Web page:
Robotic Technology in SOCIAL IMPACTS in our Society.... Research by David Torrefiel


Acceptance of Robotic Surgery in Society.

Prostate cancer robotic operation:

Robotic surgery is a growing trend in treating prostate cancer. The number of cases has increased sevenfold in the past four years, from 10,000 in 2004 to a projected 70,000 in 2008, according to Intuitive Surgical Inc., the creators of the robotic device. The advantages of robotics -- fewer side effects and quicker recovery times in many patients -- have led to increased use for other surgeries, including hysterectomy, kidney cancer and some heart procedures. ATLANTA, Georgia (CNN) -- As 3D images illuminate the viewfinder, a joystick delicately maneuvers a pair of robotic arms. It may sound like a video game, but Dr. Nikhil Shah is actually performing cancer surgery. "At first, men think we hook up a robot and then go get some coffee, but the reality is the robot arms are a tool that I control, just like a scalpel, " said Shah, who has performed more than 600 robotic prostatectomies at St. Joseph Hospital in Atlanta, Georgia.


Robotic Heart Surgery

In the June, 2001 issue of the Annals of Surgery, encouraging results have been reported from the first pilot study in the United States aimed at evaluating robotically-assisted coronary artery bypass surgery. One year after having the robotic bypass performed, all 19 patients included in the study remained free of complications and of angina.

What is robotic heart surgery?

Robotically-assisted heart surgery is the latest advance in trying to move open heart surgical procedures to the category of minimally invasive surgery - that is, to minimize the extent and the trauma of cardiac surgery as much as possible.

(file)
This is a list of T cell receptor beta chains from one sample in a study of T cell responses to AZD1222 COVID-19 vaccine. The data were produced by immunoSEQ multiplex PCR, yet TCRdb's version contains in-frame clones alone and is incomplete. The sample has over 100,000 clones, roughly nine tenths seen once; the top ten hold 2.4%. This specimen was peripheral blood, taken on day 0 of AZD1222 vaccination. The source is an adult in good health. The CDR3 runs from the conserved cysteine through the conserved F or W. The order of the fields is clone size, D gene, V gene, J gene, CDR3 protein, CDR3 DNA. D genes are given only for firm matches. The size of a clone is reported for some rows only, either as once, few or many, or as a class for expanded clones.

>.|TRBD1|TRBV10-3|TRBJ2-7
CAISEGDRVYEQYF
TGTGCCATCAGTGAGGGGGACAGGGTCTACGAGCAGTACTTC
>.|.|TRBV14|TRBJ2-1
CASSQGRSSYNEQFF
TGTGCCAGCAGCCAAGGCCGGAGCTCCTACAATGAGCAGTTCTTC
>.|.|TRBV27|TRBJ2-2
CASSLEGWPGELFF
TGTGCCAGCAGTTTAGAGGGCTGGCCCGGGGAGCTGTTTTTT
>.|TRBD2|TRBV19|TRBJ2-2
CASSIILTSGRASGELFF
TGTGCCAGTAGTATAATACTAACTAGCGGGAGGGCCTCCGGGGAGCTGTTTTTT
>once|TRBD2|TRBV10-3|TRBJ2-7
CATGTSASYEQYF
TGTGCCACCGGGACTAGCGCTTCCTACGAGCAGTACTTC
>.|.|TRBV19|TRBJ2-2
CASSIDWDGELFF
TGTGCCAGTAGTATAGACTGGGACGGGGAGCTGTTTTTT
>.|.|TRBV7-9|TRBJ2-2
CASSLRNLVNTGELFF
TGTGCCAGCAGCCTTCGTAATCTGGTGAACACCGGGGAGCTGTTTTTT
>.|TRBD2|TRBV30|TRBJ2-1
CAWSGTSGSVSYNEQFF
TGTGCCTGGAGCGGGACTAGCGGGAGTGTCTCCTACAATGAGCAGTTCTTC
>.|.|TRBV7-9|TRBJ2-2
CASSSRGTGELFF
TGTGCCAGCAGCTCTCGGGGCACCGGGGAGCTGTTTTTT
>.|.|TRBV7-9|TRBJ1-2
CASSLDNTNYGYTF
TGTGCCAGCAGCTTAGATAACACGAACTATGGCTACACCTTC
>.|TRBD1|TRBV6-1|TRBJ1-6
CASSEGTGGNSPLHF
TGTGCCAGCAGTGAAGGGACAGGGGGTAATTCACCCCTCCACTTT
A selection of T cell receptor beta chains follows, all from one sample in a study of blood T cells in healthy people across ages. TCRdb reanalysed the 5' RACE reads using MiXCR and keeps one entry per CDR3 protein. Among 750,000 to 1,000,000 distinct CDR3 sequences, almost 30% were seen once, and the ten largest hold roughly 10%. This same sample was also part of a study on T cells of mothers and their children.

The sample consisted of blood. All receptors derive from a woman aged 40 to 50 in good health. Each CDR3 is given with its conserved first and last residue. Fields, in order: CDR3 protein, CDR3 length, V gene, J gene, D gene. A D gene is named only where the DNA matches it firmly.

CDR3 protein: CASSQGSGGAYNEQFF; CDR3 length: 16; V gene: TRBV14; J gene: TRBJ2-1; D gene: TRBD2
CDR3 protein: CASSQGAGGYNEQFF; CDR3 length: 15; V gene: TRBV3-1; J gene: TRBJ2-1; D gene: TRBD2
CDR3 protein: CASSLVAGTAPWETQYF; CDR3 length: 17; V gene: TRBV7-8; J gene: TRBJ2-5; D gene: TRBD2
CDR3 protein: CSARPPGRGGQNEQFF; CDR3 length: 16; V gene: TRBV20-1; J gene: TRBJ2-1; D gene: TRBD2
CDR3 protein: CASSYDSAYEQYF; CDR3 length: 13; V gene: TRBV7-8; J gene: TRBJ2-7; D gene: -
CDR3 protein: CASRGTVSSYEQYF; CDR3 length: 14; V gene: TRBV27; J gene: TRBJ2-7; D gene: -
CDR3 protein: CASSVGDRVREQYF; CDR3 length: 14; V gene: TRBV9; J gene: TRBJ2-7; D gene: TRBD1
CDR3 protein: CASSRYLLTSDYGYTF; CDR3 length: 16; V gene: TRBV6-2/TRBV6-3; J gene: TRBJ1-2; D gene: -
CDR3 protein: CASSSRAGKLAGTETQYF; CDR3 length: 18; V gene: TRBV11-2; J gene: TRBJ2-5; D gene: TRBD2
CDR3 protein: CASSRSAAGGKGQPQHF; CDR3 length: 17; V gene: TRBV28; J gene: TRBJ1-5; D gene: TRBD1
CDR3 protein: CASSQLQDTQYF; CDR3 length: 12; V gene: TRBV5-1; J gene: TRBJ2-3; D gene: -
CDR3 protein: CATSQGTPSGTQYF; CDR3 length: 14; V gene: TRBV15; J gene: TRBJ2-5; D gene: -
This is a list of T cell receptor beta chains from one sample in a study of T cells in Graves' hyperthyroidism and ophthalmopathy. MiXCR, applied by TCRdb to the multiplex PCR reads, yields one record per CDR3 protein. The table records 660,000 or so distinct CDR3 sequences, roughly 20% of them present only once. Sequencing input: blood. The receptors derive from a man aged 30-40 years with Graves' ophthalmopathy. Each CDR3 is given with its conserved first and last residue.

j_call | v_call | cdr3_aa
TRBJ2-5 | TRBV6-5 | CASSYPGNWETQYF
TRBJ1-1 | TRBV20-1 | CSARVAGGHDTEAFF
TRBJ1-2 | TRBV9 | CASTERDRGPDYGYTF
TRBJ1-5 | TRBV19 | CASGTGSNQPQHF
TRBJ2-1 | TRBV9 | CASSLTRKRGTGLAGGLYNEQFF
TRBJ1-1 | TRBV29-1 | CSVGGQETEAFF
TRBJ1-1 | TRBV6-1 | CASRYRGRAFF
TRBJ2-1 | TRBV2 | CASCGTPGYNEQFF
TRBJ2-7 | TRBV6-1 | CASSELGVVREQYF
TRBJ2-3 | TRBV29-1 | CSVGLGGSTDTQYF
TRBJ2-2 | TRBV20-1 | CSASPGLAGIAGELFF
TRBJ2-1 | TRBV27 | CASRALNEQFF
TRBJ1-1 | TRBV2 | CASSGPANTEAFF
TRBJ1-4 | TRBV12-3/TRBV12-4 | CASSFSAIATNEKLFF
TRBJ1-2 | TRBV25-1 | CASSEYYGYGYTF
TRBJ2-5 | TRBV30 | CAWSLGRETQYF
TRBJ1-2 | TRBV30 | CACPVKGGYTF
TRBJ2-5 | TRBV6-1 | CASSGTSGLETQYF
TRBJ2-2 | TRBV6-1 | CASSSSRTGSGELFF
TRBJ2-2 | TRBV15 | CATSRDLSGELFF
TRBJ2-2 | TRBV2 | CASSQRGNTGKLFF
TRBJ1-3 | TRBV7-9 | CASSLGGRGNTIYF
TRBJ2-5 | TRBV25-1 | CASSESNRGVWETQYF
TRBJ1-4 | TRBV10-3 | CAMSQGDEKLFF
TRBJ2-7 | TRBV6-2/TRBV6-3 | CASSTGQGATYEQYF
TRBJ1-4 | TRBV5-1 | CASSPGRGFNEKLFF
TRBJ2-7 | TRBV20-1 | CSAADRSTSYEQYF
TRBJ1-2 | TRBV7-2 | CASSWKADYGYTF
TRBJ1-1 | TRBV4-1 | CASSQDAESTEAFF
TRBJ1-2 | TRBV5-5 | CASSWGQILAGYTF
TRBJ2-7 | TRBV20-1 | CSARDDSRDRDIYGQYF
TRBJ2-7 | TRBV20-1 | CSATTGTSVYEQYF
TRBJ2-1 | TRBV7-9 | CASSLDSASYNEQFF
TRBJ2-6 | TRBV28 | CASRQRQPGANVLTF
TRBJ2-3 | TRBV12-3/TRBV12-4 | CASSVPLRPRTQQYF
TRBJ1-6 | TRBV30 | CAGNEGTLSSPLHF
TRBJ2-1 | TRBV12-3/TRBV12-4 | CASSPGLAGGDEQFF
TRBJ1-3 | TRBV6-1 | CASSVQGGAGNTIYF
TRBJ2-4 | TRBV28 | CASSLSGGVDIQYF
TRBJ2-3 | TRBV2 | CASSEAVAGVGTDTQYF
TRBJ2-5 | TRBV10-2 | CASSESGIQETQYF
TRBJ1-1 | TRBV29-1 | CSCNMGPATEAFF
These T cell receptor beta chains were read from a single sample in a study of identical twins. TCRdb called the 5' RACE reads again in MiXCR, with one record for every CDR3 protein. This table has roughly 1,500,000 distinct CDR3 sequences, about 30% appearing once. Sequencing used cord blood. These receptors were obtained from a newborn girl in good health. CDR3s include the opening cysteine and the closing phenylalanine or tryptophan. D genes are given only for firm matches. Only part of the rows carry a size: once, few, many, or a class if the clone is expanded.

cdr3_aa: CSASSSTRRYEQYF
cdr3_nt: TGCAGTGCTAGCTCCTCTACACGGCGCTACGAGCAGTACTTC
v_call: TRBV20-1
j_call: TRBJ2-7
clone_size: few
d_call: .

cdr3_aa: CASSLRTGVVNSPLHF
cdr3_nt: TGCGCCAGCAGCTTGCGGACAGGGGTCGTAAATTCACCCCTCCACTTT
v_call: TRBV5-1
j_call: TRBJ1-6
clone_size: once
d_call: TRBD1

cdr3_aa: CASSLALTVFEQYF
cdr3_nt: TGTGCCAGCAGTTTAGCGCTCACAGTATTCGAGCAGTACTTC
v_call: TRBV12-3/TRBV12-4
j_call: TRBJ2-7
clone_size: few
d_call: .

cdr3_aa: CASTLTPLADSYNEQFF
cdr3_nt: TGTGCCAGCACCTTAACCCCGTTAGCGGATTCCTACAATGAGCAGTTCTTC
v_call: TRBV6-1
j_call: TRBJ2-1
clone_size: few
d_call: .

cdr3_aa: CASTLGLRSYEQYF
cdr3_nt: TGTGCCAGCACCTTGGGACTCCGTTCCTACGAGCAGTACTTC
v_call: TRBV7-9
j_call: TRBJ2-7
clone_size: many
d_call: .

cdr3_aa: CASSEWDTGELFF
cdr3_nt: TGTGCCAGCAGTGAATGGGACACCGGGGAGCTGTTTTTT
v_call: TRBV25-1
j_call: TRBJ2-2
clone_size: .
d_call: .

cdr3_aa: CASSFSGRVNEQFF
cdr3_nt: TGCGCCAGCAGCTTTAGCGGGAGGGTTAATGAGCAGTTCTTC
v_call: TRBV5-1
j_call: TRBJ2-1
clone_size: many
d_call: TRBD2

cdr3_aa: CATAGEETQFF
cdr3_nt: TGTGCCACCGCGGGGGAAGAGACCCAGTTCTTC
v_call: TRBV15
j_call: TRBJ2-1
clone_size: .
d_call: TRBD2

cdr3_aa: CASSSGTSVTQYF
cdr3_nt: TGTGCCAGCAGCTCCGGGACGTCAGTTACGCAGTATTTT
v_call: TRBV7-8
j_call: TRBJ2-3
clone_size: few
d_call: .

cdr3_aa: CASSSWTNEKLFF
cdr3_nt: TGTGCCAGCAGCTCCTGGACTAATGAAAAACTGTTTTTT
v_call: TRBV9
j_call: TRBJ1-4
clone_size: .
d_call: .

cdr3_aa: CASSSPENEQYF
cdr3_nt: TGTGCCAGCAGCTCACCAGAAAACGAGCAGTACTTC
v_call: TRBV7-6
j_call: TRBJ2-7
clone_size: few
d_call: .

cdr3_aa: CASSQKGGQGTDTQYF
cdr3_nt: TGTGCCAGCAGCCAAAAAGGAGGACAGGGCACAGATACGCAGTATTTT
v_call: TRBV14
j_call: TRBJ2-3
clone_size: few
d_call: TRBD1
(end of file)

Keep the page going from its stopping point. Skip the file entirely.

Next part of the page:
Most minimally invasive surgery is performed by passing an endoscope (a small tube containing an advanced optical system) through a tiny incision. Surgical instruments are then passed either through the endoscope tube itself, or through an additional tiny incision. While visualizing the surgical area through the endoscope, the surgeon manipulates the surgical instruments to complete the operation.
Such endoscopic surgery works well for several types of operations (such as gallbladder removal and knee repairs,) where the part of the body to be operated upon is motionless, and the surgical maneuvers that need to be performed are relatively simple. But moving the surgical instruments manually during endoscopic surgery can be difficult - the length of the instruments is far longer than normal, and the "feel" of these long instruments is non-intuitive to the surgeon. Long instruments also exaggerate normal hand tremors. Thus, endoscopic surgery has achieved only limited success in more complicated operations such as heart surgery, where the heart is beating and the necessary surgical maneuvers tend to be complex.
Robotically-assisted endoscopic heart surgery is aimed at making endoscopic heart operations feasible. With this technology, the surgeon manipulates the surgical instruments with the help of a computer. An endoscope is passed through a tiny incision in the chest wall, and two surgical instruments are passed through additional tiny incisions. The surgeon views the image provided by the endoscope on a computer screen. Instead of manipulating the surgical instruments directly, the surgeon manipulates them via a computer console - similar to manipulating a gamepad to play Ninetendo. The computer interprets the surgeon's hand movements and causes the surgical instruments to respond accordingly. This system addresses the major disadvantages to moving the long surgical instruments manually - computer control of the surgical instruments essentially eliminates the tremor effect, and also the non-intuitive feel of maneuvering such instruments.
While it takes special training to become adept at using robotically-assisted instruments, most surgeons who have had such training report that they feel quite comfortable maneuvering surgical instruments via a console instead of directly.

How is robotic heart surgery being used?